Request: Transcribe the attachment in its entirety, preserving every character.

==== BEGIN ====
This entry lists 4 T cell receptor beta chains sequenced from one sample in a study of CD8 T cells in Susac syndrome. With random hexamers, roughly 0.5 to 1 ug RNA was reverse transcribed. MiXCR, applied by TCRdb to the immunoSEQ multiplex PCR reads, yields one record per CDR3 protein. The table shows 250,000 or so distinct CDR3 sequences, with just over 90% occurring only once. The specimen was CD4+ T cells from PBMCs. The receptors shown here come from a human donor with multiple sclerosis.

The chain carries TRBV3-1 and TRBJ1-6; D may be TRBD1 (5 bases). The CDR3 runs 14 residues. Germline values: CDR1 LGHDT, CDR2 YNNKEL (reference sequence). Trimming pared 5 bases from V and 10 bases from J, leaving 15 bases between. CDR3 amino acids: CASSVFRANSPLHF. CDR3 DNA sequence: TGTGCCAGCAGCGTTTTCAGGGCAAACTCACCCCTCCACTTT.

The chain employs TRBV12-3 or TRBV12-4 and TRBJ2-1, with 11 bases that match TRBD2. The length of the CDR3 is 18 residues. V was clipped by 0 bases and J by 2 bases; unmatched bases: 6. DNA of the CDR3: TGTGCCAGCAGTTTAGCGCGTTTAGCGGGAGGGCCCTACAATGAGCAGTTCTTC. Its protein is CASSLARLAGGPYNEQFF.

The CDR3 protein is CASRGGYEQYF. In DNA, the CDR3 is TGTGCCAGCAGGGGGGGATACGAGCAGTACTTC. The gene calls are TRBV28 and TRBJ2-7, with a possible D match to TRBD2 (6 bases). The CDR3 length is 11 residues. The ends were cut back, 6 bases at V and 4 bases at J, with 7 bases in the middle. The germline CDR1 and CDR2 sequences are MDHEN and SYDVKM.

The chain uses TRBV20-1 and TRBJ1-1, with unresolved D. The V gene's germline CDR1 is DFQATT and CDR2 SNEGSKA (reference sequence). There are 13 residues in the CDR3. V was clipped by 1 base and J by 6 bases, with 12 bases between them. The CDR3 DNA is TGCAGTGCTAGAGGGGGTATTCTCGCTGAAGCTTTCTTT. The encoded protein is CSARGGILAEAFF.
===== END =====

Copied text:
This entry lists 4 T cell receptor beta chains sequenced from one sample in a study of CD8 T cells in Susac syndrome. With random hexamers, roughly 0.5 to 1 ug RNA was reverse transcribed. MiXCR, applied by TCRdb to the immunoSEQ multiplex PCR reads, yields one record per CDR3 protein. The table shows 250,000 or so distinct CDR3 sequences, with just over 90% occurring only once. The specimen was CD4+ T cells from PBMCs. The receptors shown here come from a human donor with multiple sclerosis.

The chain carries TRBV3-1 and TRBJ1-6; D may be TRBD1 (5 bases). The CDR3 runs 14 residues. Germline values: CDR1 LGHDT, CDR2 YNNKEL (reference sequence). Trimming pared 5 bases from V and 10 bases from J, leaving 15 bases between. CDR3 amino acids: CASSVFRANSPLHF. CDR3 DNA sequence: TGTGCCAGCAGCGTTTTCAGGGCAAACTCACCCCTCCACTTT.

The chain employs TRBV12-3 or TRBV12-4 and TRBJ2-1, with 11 bases that match TRBD2. The length of the CDR3 is 18 residues. V was clipped by 0 bases and J by 2 bases; unmatched bases: 6. DNA of the CDR3: TGTGCCAGCAGTTTAGCGCGTTTAGCGGGAGGGCCCTACAATGAGCAGTTCTTC. Its protein is CASSLARLAGGPYNEQFF.

The CDR3 protein is CASRGGYEQYF. In DNA, the CDR3 is TGTGCCAGCAGGGGGGGATACGAGCAGTACTTC. The gene calls are TRBV28 and TRBJ2-7, with a possible D match to TRBD2 (6 bases). The CDR3 length is 11 residues. The ends were cut back, 6 bases at V and 4 bases at J, with 7 bases in the middle. The germline CDR1 and CDR2 sequences are MDHEN and SYDVKM.

The chain uses TRBV20-1 and TRBJ1-1, with unresolved D. The V gene's germline CDR1 is DFQATT and CDR2 SNEGSKA (reference sequence). There are 13 residues in the CDR3. V was clipped by 1 base and J by 6 bases, with 12 bases between them. The CDR3 DNA is TGCAGTGCTAGAGGGGGTATTCTCGCTGAAGCTTTCTTT. The encoded protein is CSARGGILAEAFF.